claims. The moving party cannot discharge its initial burden
under Civ.R. 56 simply by making a conclusory assertion that
the nonmoving party has no evidence to prove its case.
Rather, the moving party must be able to specifically point
to some evidence of the type listed in Civ.R. 56(C) which
affirmatively demonstrates that the nonmoving party has no
evidence to support the nonmoving party's claims. If the
moving party fails to satisfy its initial burden, the motion
for summary judgment must be denied. However, if the moving
party has satisfied its initial burden, the nonmoving party
then has a reciprocal burden outlined in Civ.R. 56(E) to set
forth specific facts showing that there is a genuine issue
for trial and, if the nonmovant does not so respond, summary
judgment, if appropriate, shall be entered against the
Dresher v. Burt, 75 Ohio St.3d 280, 293 (1996).
We note at the outset that Dr. Leonhardt's second
assignment of error, in isolation, does not specify which, if
any, of his claims are affected by the alleged factual
discrepancies, thus failing to alert this this Court as to
why or how a genuine issue of material fact remains to be
litigated as to any of his particular claims. Although we
overrule Dr. Leonhardt's second assignment of error based
upon these failings, the arguments pertaining to the alleged
factual discrepancies contained therein serve as the basis
for Dr. Leonhardt's subsequent assignments of error,
specifically his fourth assignment of error addressing the
issue of statutory immunity.
Dr. Leonhardt contends there are several factual
discrepancies that should have precluded the granting of
summary judgment. First he points to the video of the traffic
stop, and alleges that the video shows his driving to be
"totally responsible and devoid of anything unwarranted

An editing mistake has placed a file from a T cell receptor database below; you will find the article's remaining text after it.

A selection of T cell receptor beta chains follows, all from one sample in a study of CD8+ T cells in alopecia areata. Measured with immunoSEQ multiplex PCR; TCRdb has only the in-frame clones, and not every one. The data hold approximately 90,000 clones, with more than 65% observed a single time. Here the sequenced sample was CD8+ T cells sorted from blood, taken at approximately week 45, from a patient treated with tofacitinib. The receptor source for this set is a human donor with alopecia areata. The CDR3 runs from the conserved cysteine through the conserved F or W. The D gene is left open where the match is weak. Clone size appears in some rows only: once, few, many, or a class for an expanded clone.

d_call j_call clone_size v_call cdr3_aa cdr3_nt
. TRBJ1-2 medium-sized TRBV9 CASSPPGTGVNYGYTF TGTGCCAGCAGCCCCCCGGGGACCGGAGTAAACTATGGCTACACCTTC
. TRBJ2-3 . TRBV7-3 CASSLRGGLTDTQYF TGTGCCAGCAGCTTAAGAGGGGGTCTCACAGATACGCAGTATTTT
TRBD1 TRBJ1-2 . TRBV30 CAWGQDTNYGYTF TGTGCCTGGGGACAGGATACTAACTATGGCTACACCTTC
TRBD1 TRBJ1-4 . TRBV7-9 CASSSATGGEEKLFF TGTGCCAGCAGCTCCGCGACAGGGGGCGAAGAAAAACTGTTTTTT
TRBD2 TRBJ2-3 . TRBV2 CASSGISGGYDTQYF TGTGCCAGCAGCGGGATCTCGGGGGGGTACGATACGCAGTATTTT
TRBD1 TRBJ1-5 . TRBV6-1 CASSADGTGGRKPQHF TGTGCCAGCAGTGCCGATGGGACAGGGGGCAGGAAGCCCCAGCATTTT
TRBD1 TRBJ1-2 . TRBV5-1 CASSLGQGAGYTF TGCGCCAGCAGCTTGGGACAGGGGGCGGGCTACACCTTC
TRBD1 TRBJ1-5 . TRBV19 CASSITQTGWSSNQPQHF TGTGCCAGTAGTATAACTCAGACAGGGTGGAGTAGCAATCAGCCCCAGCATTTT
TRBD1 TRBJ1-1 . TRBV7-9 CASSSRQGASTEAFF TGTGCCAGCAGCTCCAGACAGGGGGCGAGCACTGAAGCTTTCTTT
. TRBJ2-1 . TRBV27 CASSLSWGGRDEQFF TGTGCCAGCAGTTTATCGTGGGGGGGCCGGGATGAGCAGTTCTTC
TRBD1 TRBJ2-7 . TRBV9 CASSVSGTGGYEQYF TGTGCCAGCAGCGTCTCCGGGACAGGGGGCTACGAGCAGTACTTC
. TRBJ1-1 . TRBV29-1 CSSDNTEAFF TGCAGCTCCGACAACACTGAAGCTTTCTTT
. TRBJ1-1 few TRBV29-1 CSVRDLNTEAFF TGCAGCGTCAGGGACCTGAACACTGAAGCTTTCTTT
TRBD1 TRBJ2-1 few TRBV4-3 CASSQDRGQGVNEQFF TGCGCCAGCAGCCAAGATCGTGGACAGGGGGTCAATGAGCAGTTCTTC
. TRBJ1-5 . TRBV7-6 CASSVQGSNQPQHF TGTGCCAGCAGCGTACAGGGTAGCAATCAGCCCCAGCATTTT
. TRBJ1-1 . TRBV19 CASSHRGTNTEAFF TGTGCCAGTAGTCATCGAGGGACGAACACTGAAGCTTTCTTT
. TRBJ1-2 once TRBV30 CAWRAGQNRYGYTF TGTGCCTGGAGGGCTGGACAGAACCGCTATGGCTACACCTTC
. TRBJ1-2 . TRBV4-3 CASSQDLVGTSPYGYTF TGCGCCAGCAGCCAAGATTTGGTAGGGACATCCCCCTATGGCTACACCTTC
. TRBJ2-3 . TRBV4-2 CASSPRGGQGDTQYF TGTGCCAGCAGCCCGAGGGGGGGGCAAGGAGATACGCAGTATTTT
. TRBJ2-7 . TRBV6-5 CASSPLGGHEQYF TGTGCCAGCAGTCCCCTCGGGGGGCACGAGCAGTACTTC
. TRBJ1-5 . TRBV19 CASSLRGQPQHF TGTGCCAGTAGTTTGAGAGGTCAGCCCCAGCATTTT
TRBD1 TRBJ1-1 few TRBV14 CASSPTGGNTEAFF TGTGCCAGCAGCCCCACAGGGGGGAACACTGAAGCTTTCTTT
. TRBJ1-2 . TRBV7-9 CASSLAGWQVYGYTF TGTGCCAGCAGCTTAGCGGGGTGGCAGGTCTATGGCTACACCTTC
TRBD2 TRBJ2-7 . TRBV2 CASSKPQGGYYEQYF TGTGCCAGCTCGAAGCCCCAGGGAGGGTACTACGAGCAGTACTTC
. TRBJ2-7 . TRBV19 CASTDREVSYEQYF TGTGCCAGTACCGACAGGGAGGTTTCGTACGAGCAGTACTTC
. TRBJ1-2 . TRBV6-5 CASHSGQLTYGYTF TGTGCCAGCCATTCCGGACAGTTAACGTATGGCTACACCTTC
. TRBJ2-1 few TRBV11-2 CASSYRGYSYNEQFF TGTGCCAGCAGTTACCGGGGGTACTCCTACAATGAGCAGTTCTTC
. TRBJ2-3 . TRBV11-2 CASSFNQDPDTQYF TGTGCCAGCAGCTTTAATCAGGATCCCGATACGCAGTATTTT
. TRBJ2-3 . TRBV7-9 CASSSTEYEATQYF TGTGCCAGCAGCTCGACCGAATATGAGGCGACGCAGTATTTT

or unusual." He goes on to state that "[t]he claims
of the [o]fficers regarding [his] driving are
Dr. Leonhardt next contends that Officer Smith's claim
that Dr. Leonhardt "forced his door open with such
magnitude that it forced him backwards and resulted in his
badge being thrown numerous feet across the parking lot"
was "merely a fabrication." Dr. Leonhardt points to
the fact that the 42-minute audio does not offer any
indication that any officer was hit with a car door. Rather,
the audio records one of the officers stating that the door
"almost hits him," in reference to the other
officer. Dr. Leonhardt further argues that the audio
indicates that that the officers forcibly began removing him
from his vehicle without giving him time to comply with their
order for him to get out of his car.
"It is established law that a 'police officer * * *
cannot be held personally liable for acts committed while
carrying out his or her official duties unless one of the
exceptions to immunity is established.'" Szefcyk
v. Kucirek, 9th Dist. Lorain No. 15CA010742,
2016-Ohio-171, ¶ 11, quoting Cook v.
Cincinnati, 103 Ohio App.3d 80, 90 (1st Dist.1995).
"An employee of a political subdivision is immune from
liability unless (1) the employee acted outside the scope of
his or her employment or official responsibilities, (2) the
employee acted with malicious purpose, in bad faith,
wantonly, or recklessly, or (3) the Revised Code expressly
imposes liability on the employee." Moss v. Lorain
Cty. Bd. of Mental Retardation, 185 Ohio App.3d 395,
2009-Ohio-6931, ¶ 21 (9th Dist.). See also Bodager